Technology Perception

I recently gave a talk at the Wolfram Data Summit about the challenges of  human perception that new technologies reveal. The field of data visualization for decades has discovered these challenges and adapted to them. They are mere speed bumps in the road to improved data analysis, but they are interesting for what they reveal about human perception.

For instance, one of the best examples of new technology in the field of emergency response is the open source Ushahidi platform. The concept is simple: individuals submit reports of status and need, frequently via SMS, to an office that parses them and places them on a map. The Haiti Crisis Map is a fantastic example. Note, when you visit the site, that the data can be filtered by categories, listed on the right.

Haiti Crisis Map

Haiti Crisis Map default view

There are a lot of potential uses for this type of technology. The first few that come to mind are that organizations can use the display to plan their deployment, post-disaster, and logistics departments can use the information to develop preliminary plans for the distribution of food, supplies, etc.

The human perception problem relates to the visual display of information. A quick glance at the default map makes it pretty clear where most of the need is. Groups planning a response effort may want to head for the area of the large red “941″ dot. Or do they?

Port au Prince suffered an incredible amount of damage during the earthquake and there is no doubting that there were (and still are) a lot of people there, suffering. Many acute responders spent most of their time locating and rescuing people trapped in collapsed buildings. That is a good thing and to the extent that the Haiti Crisis Map helped lead them to the best places, then it served its purpose and was a huge success.

Disasters are full of stories, however. I pointed out at the Wolfram Data Summit that zooming out and scrolling the map to show more of the bay reveals a different story.

La Gonâve is to the left

La Gonâve is to the left

La Gonâve is an industrial island with little local food production. Residents rely almost entirely on food supply from Port au Prince. After the earthquake, when the supply lines were cut, food prices skyrocketed on La Gonâve. There was minimal earthquake damage there, but many residents were beginning to starve shortly after the quake because they could no longer afford to purchase food.

Ushahidi captured this story. However, even after zooming out and panning to reveal the island, it looks like a relatively unharmed area in the context of the quake. The human eye is drawn to the large red “2564,” the area from which there clearly there are the most reports. Red, too, is a danger color, so we inherently view the large red dot as being the biggest problem area.

Some of the reports from La Gonâve read:

We have nothing to eat at Lagonave. Please help us. We don’t want to die.

Please, can we still be counted as victims of the drama that occured? I am tired of sending messages to tell you that in La Gonave, we can no longer survive because famin (empty stomach) is overwhelming… URGENT TO RESPOND

The type of aid that Gonâve most needed — food and water — could have been delivered quickly and efficiently without hindering other response efforts. In truth, it was, but perhaps not as early as it could have been; most focus was on the damage and suffering in Port au Prince.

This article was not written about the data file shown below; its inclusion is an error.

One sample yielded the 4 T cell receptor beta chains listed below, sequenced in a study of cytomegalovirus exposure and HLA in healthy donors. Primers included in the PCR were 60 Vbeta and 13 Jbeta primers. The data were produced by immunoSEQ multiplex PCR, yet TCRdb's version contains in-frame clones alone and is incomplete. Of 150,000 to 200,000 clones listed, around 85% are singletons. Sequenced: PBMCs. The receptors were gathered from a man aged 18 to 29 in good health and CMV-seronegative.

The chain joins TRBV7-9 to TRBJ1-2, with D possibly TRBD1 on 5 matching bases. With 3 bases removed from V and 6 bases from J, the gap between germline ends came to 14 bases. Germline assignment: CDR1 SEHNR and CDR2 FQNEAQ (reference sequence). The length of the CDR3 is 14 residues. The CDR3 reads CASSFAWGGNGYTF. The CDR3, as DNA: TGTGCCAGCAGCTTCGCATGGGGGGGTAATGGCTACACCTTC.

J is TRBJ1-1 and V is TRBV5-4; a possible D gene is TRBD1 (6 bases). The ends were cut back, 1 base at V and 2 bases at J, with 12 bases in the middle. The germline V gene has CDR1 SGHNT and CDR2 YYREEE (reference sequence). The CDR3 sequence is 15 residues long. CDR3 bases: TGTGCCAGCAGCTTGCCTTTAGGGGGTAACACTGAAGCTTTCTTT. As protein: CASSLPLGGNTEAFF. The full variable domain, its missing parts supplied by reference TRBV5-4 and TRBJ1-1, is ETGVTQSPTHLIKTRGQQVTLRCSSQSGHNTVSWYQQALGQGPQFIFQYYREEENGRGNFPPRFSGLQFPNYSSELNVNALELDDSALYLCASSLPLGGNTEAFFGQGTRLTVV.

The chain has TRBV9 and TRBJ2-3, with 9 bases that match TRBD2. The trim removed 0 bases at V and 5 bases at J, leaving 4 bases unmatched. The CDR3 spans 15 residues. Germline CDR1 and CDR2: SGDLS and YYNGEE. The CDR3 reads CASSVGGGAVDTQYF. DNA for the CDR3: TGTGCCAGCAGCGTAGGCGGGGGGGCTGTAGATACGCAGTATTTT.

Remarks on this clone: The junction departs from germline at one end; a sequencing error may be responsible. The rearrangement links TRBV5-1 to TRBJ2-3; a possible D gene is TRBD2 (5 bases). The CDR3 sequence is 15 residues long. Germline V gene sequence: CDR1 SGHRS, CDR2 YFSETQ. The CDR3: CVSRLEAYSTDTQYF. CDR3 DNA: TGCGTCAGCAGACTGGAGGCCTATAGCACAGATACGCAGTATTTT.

Maps now are a ubiquitous part of the “connected” lifestyle. We use them all over the Internet, when looking for apartments and restaurants to trying to determine bus routes and school districts. When we use them, however, we frequently look for clusters of activity.

Clusters of activity

In this map, if you live in Arlington and want to find a restaurant, you probably would head into the District instead of to Reston. I would, too, based on the cluster of arrows appearing there.

What we have to remember is that outlying points, in a crisis map, don’t represent fewer opportunities; they represent human suffering. That suffering can take many forms. Just like with La Gonâve, the needs of the people in the less densely represented area on the map may be entirely different from those in the clustered areas. As humans, are we supposed to make judgements about whether suffering from starvation or suffering from homelessness is worse? If we’re going to display these on a map with red dots, how do we convey that the suffering on La Gonâve represents a worthy target for aid?

These are problems of human perception that are neither new or unrecognized. The difference is that technologies like Ushahidi and the Haiti Crisis Map accelerate the pace with which we are able to aggregate information and therefore add more emphasis to the need to develop reasonable methodologies for designing solutions to weaknesses in human perception.

Dynamic mapping technologies are both new and exciting. Humanitarian crises are stressful and demanding. The nexus is an emerging field that promises to improve the efficiency of aid programs and reduce human suffering. It might be time to engage psychologists to help us smooth the rough edges so that these tools can graduate from the periphery of humanitarian aid and become central cores around which we design response efforts.

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